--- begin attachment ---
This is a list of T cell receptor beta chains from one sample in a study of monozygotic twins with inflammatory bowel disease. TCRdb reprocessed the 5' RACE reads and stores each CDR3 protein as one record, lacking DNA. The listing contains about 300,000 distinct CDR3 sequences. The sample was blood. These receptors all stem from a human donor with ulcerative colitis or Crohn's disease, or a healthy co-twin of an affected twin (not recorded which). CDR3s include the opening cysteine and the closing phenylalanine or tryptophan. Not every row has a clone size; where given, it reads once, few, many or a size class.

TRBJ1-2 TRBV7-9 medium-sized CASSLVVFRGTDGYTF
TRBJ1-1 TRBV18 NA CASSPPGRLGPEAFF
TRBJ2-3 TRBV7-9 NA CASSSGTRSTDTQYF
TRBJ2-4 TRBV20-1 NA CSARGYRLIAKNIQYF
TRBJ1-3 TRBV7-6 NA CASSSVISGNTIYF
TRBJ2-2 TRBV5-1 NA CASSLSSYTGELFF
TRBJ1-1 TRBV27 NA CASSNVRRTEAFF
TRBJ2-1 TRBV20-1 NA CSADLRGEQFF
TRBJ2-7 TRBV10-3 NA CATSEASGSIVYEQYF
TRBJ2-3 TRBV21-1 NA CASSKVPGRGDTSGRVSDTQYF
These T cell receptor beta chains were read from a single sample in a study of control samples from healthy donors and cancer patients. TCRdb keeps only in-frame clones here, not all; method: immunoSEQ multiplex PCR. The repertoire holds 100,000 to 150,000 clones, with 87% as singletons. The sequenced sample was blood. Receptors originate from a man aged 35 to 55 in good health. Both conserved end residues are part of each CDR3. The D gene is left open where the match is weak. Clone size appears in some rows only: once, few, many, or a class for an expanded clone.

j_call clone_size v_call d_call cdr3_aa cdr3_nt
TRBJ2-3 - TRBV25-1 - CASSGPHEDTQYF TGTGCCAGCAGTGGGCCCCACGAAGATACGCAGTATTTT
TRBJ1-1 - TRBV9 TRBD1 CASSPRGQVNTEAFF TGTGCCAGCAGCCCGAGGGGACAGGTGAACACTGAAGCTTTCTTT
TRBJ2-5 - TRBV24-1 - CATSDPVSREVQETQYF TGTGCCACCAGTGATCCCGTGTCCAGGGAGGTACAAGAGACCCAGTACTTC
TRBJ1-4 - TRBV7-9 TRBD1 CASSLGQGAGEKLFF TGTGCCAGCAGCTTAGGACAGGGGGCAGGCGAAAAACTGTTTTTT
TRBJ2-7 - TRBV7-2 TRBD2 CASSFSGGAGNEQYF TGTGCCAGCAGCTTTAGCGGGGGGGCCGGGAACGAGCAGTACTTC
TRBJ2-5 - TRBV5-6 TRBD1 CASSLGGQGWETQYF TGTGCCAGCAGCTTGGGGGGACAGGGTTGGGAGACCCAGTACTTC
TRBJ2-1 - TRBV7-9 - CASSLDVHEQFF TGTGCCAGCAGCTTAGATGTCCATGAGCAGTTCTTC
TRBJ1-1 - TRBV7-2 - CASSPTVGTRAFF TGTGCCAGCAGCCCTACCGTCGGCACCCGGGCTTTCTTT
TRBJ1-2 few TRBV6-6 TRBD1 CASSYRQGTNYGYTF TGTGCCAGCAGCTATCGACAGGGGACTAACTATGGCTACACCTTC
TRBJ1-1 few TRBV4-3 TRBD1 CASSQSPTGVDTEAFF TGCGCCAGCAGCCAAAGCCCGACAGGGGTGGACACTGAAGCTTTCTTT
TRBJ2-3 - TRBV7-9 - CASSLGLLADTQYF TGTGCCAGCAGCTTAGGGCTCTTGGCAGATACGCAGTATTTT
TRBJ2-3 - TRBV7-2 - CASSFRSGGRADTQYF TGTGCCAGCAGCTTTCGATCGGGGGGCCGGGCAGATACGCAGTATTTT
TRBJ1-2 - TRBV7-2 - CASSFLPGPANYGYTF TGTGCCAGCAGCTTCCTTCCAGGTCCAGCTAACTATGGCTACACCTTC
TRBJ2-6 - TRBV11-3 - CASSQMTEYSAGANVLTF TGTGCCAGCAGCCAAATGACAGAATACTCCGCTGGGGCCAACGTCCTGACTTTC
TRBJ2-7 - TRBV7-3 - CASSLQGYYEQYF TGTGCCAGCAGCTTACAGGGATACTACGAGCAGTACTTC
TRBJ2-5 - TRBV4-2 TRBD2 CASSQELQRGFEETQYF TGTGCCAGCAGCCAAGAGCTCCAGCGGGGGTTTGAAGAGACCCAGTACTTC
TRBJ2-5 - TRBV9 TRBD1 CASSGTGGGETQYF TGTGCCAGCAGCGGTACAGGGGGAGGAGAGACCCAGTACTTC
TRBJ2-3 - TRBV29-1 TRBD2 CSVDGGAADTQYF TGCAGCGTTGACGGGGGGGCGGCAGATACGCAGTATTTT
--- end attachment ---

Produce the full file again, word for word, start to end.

This is a list of T cell receptor beta chains from one sample in a study of monozygotic twins with inflammatory bowel disease. TCRdb reprocessed the 5' RACE reads and stores each CDR3 protein as one record, lacking DNA. The listing contains about 300,000 distinct CDR3 sequences. The sample was blood. These receptors all stem from a human donor with ulcerative colitis or Crohn's disease, or a healthy co-twin of an affected twin (not recorded which). CDR3s include the opening cysteine and the closing phenylalanine or tryptophan. Not every row has a clone size; where given, it reads once, few, many or a size class.

TRBJ1-2 TRBV7-9 medium-sized CASSLVVFRGTDGYTF
TRBJ1-1 TRBV18 NA CASSPPGRLGPEAFF
TRBJ2-3 TRBV7-9 NA CASSSGTRSTDTQYF
TRBJ2-4 TRBV20-1 NA CSARGYRLIAKNIQYF
TRBJ1-3 TRBV7-6 NA CASSSVISGNTIYF
TRBJ2-2 TRBV5-1 NA CASSLSSYTGELFF
TRBJ1-1 TRBV27 NA CASSNVRRTEAFF
TRBJ2-1 TRBV20-1 NA CSADLRGEQFF
TRBJ2-7 TRBV10-3 NA CATSEASGSIVYEQYF
TRBJ2-3 TRBV21-1 NA CASSKVPGRGDTSGRVSDTQYF
These T cell receptor beta chains were read from a single sample in a study of control samples from healthy donors and cancer patients. TCRdb keeps only in-frame clones here, not all; method: immunoSEQ multiplex PCR. The repertoire holds 100,000 to 150,000 clones, with 87% as singletons. The sequenced sample was blood. Receptors originate from a man aged 35 to 55 in good health. Both conserved end residues are part of each CDR3. The D gene is left open where the match is weak. Clone size appears in some rows only: once, few, many, or a class for an expanded clone.

j_call clone_size v_call d_call cdr3_aa cdr3_nt
TRBJ2-3 - TRBV25-1 - CASSGPHEDTQYF TGTGCCAGCAGTGGGCCCCACGAAGATACGCAGTATTTT
TRBJ1-1 - TRBV9 TRBD1 CASSPRGQVNTEAFF TGTGCCAGCAGCCCGAGGGGACAGGTGAACACTGAAGCTTTCTTT
TRBJ2-5 - TRBV24-1 - CATSDPVSREVQETQYF TGTGCCACCAGTGATCCCGTGTCCAGGGAGGTACAAGAGACCCAGTACTTC
TRBJ1-4 - TRBV7-9 TRBD1 CASSLGQGAGEKLFF TGTGCCAGCAGCTTAGGACAGGGGGCAGGCGAAAAACTGTTTTTT
TRBJ2-7 - TRBV7-2 TRBD2 CASSFSGGAGNEQYF TGTGCCAGCAGCTTTAGCGGGGGGGCCGGGAACGAGCAGTACTTC
TRBJ2-5 - TRBV5-6 TRBD1 CASSLGGQGWETQYF TGTGCCAGCAGCTTGGGGGGACAGGGTTGGGAGACCCAGTACTTC
TRBJ2-1 - TRBV7-9 - CASSLDVHEQFF TGTGCCAGCAGCTTAGATGTCCATGAGCAGTTCTTC
TRBJ1-1 - TRBV7-2 - CASSPTVGTRAFF TGTGCCAGCAGCCCTACCGTCGGCACCCGGGCTTTCTTT
TRBJ1-2 few TRBV6-6 TRBD1 CASSYRQGTNYGYTF TGTGCCAGCAGCTATCGACAGGGGACTAACTATGGCTACACCTTC
TRBJ1-1 few TRBV4-3 TRBD1 CASSQSPTGVDTEAFF TGCGCCAGCAGCCAAAGCCCGACAGGGGTGGACACTGAAGCTTTCTTT
TRBJ2-3 - TRBV7-9 - CASSLGLLADTQYF TGTGCCAGCAGCTTAGGGCTCTTGGCAGATACGCAGTATTTT
TRBJ2-3 - TRBV7-2 - CASSFRSGGRADTQYF TGTGCCAGCAGCTTTCGATCGGGGGGCCGGGCAGATACGCAGTATTTT
TRBJ1-2 - TRBV7-2 - CASSFLPGPANYGYTF TGTGCCAGCAGCTTCCTTCCAGGTCCAGCTAACTATGGCTACACCTTC
TRBJ2-6 - TRBV11-3 - CASSQMTEYSAGANVLTF TGTGCCAGCAGCCAAATGACAGAATACTCCGCTGGGGCCAACGTCCTGACTTTC
TRBJ2-7 - TRBV7-3 - CASSLQGYYEQYF TGTGCCAGCAGCTTACAGGGATACTACGAGCAGTACTTC
TRBJ2-5 - TRBV4-2 TRBD2 CASSQELQRGFEETQYF TGTGCCAGCAGCCAAGAGCTCCAGCGGGGGTTTGAAGAGACCCAGTACTTC
TRBJ2-5 - TRBV9 TRBD1 CASSGTGGGETQYF TGTGCCAGCAGCGGTACAGGGGGAGGAGAGACCCAGTACTTC
TRBJ2-3 - TRBV29-1 TRBD2 CSVDGGAADTQYF TGCAGCGTTGACGGGGGGGCGGCAGATACGCAGTATTTT